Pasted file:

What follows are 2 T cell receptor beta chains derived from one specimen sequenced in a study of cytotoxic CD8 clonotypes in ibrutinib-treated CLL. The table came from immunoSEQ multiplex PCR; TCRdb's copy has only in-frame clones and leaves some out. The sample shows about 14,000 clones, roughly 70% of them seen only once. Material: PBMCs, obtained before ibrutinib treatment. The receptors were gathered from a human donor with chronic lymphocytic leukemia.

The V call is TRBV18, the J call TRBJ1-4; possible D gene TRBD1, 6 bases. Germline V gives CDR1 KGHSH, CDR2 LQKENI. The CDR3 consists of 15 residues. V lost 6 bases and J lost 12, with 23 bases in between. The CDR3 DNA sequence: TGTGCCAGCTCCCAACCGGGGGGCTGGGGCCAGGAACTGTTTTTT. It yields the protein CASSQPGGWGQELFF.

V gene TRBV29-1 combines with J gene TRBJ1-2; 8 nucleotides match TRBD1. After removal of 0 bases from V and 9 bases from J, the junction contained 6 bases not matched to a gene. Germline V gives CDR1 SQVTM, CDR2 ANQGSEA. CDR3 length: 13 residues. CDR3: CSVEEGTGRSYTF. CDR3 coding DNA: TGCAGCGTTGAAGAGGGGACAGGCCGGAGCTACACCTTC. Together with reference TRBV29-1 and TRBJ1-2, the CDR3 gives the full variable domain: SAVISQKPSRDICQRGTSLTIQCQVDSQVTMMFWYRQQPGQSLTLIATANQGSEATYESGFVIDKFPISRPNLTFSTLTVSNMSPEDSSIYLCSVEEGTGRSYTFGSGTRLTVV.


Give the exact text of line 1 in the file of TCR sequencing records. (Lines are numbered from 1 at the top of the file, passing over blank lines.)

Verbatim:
What follows are 2 T cell receptor beta chains derived from one specimen sequenced in a study of cytotoxic CD8 clonotypes in ibrutinib-treated CLL. The table came from immunoSEQ multiplex PCR; TCRdb's copy has only in-frame clones and leaves some out. The sample shows about 14,000 clones, roughly 70% of them seen only once. Material: PBMCs, obtained before ibrutinib treatment. The receptors were gathered from a human donor with chronic lymphocytic leukemia.